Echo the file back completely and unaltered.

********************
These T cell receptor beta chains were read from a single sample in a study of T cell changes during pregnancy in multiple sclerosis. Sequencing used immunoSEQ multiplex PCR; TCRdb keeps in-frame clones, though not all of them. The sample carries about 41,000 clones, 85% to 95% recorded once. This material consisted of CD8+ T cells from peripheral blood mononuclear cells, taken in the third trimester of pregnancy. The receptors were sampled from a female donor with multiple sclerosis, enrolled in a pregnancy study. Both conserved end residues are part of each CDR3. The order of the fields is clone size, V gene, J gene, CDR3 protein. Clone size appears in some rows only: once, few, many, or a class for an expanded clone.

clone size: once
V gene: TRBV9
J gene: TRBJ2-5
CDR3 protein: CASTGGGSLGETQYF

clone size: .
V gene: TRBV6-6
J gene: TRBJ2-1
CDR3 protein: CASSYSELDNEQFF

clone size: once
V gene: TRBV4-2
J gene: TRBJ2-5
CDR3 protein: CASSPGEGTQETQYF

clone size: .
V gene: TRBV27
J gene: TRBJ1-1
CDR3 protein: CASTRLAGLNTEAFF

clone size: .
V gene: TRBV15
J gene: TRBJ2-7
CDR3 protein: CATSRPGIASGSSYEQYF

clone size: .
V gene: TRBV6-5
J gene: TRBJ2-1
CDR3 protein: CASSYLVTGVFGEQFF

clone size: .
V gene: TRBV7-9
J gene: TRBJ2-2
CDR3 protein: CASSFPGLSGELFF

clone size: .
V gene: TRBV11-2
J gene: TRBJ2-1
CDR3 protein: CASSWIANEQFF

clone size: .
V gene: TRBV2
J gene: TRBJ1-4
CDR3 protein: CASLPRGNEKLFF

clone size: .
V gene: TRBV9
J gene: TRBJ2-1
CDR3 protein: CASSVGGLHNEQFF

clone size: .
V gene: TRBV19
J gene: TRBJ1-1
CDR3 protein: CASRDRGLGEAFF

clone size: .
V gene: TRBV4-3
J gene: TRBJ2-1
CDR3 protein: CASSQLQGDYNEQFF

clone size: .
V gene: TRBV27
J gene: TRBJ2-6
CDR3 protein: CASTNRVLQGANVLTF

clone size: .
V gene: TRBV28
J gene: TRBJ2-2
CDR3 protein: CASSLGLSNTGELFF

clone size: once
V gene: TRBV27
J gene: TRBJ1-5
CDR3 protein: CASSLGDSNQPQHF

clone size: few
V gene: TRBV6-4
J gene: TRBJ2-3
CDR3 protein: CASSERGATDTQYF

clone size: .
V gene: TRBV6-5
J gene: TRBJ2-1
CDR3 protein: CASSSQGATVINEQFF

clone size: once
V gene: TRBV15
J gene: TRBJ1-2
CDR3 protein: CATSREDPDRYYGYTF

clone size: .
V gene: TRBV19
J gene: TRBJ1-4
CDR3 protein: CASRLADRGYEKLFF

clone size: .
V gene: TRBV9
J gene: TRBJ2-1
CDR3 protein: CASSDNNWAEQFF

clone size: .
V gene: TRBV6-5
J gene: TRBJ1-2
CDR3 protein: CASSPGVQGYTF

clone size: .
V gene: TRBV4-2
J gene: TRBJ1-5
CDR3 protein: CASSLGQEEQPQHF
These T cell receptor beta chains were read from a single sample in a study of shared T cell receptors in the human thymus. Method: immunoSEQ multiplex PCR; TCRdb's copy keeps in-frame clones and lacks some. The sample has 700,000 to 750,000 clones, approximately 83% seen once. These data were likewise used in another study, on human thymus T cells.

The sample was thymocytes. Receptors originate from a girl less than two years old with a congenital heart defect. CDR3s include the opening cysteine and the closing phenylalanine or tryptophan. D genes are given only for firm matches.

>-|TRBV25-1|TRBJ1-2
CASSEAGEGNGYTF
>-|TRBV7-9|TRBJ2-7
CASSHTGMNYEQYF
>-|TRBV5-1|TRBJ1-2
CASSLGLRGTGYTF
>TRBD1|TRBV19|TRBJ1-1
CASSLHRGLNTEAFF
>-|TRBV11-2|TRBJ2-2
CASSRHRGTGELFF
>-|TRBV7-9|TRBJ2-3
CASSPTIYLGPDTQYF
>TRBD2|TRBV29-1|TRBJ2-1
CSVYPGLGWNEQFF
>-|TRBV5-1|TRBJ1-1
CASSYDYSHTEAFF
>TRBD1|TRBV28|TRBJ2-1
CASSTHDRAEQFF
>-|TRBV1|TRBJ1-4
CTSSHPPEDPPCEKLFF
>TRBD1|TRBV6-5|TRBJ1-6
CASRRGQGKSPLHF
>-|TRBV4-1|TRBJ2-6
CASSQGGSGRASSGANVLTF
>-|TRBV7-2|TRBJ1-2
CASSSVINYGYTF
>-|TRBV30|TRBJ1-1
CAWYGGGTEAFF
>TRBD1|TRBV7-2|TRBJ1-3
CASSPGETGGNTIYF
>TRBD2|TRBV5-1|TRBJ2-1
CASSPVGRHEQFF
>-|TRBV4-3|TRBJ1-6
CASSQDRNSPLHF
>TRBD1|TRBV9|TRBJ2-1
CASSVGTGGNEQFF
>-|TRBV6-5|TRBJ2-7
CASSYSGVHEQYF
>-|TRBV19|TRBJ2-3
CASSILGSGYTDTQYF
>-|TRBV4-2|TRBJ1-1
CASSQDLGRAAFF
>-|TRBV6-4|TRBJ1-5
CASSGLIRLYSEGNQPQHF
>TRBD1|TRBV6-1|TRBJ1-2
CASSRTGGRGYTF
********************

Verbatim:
These T cell receptor beta chains were read from a single sample in a study of T cell changes during pregnancy in multiple sclerosis. Sequencing used immunoSEQ multiplex PCR; TCRdb keeps in-frame clones, though not all of them. The sample carries about 41,000 clones, 85% to 95% recorded once. This material consisted of CD8+ T cells from peripheral blood mononuclear cells, taken in the third trimester of pregnancy. The receptors were sampled from a female donor with multiple sclerosis, enrolled in a pregnancy study. Both conserved end residues are part of each CDR3. The order of the fields is clone size, V gene, J gene, CDR3 protein. Clone size appears in some rows only: once, few, many, or a class for an expanded clone.

clone size: once
V gene: TRBV9
J gene: TRBJ2-5
CDR3 protein: CASTGGGSLGETQYF

clone size: .
V gene: TRBV6-6
J gene: TRBJ2-1
CDR3 protein: CASSYSELDNEQFF

clone size: once
V gene: TRBV4-2
J gene: TRBJ2-5
CDR3 protein: CASSPGEGTQETQYF

clone size: .
V gene: TRBV27
J gene: TRBJ1-1
CDR3 protein: CASTRLAGLNTEAFF

clone size: .
V gene: TRBV15
J gene: TRBJ2-7
CDR3 protein: CATSRPGIASGSSYEQYF

clone size: .
V gene: TRBV6-5
J gene: TRBJ2-1
CDR3 protein: CASSYLVTGVFGEQFF

clone size: .
V gene: TRBV7-9
J gene: TRBJ2-2
CDR3 protein: CASSFPGLSGELFF

clone size: .
V gene: TRBV11-2
J gene: TRBJ2-1
CDR3 protein: CASSWIANEQFF

clone size: .
V gene: TRBV2
J gene: TRBJ1-4
CDR3 protein: CASLPRGNEKLFF

clone size: .
V gene: TRBV9
J gene: TRBJ2-1
CDR3 protein: CASSVGGLHNEQFF

clone size: .
V gene: TRBV19
J gene: TRBJ1-1
CDR3 protein: CASRDRGLGEAFF

clone size: .
V gene: TRBV4-3
J gene: TRBJ2-1
CDR3 protein: CASSQLQGDYNEQFF

clone size: .
V gene: TRBV27
J gene: TRBJ2-6
CDR3 protein: CASTNRVLQGANVLTF

clone size: .
V gene: TRBV28
J gene: TRBJ2-2
CDR3 protein: CASSLGLSNTGELFF

clone size: once
V gene: TRBV27
J gene: TRBJ1-5
CDR3 protein: CASSLGDSNQPQHF

clone size: few
V gene: TRBV6-4
J gene: TRBJ2-3
CDR3 protein: CASSERGATDTQYF

clone size: .
V gene: TRBV6-5
J gene: TRBJ2-1
CDR3 protein: CASSSQGATVINEQFF

clone size: once
V gene: TRBV15
J gene: TRBJ1-2
CDR3 protein: CATSREDPDRYYGYTF

clone size: .
V gene: TRBV19
J gene: TRBJ1-4
CDR3 protein: CASRLADRGYEKLFF

clone size: .
V gene: TRBV9
J gene: TRBJ2-1
CDR3 protein: CASSDNNWAEQFF

clone size: .
V gene: TRBV6-5
J gene: TRBJ1-2
CDR3 protein: CASSPGVQGYTF

clone size: .
V gene: TRBV4-2
J gene: TRBJ1-5
CDR3 protein: CASSLGQEEQPQHF
These T cell receptor beta chains were read from a single sample in a study of shared T cell receptors in the human thymus. Method: immunoSEQ multiplex PCR; TCRdb's copy keeps in-frame clones and lacks some. The sample has 700,000 to 750,000 clones, approximately 83% seen once. These data were likewise used in another study, on human thymus T cells.

The sample was thymocytes. Receptors originate from a girl less than two years old with a congenital heart defect. CDR3s include the opening cysteine and the closing phenylalanine or tryptophan. D genes are given only for firm matches.

>-|TRBV25-1|TRBJ1-2
CASSEAGEGNGYTF
>-|TRBV7-9|TRBJ2-7
CASSHTGMNYEQYF
>-|TRBV5-1|TRBJ1-2
CASSLGLRGTGYTF
>TRBD1|TRBV19|TRBJ1-1
CASSLHRGLNTEAFF
>-|TRBV11-2|TRBJ2-2
CASSRHRGTGELFF
>-|TRBV7-9|TRBJ2-3
CASSPTIYLGPDTQYF
>TRBD2|TRBV29-1|TRBJ2-1
CSVYPGLGWNEQFF
>-|TRBV5-1|TRBJ1-1
CASSYDYSHTEAFF
>TRBD1|TRBV28|TRBJ2-1
CASSTHDRAEQFF
>-|TRBV1|TRBJ1-4
CTSSHPPEDPPCEKLFF
>TRBD1|TRBV6-5|TRBJ1-6
CASRRGQGKSPLHF
>-|TRBV4-1|TRBJ2-6
CASSQGGSGRASSGANVLTF
>-|TRBV7-2|TRBJ1-2
CASSSVINYGYTF
>-|TRBV30|TRBJ1-1
CAWYGGGTEAFF
>TRBD1|TRBV7-2|TRBJ1-3
CASSPGETGGNTIYF
>TRBD2|TRBV5-1|TRBJ2-1
CASSPVGRHEQFF
>-|TRBV4-3|TRBJ1-6
CASSQDRNSPLHF
>TRBD1|TRBV9|TRBJ2-1
CASSVGTGGNEQFF
>-|TRBV6-5|TRBJ2-7
CASSYSGVHEQYF
>-|TRBV19|TRBJ2-3
CASSILGSGYTDTQYF
>-|TRBV4-2|TRBJ1-1
CASSQDLGRAAFF
>-|TRBV6-4|TRBJ1-5
CASSGLIRLYSEGNQPQHF
>TRBD1|TRBV6-1|TRBJ1-2
CASSRTGGRGYTF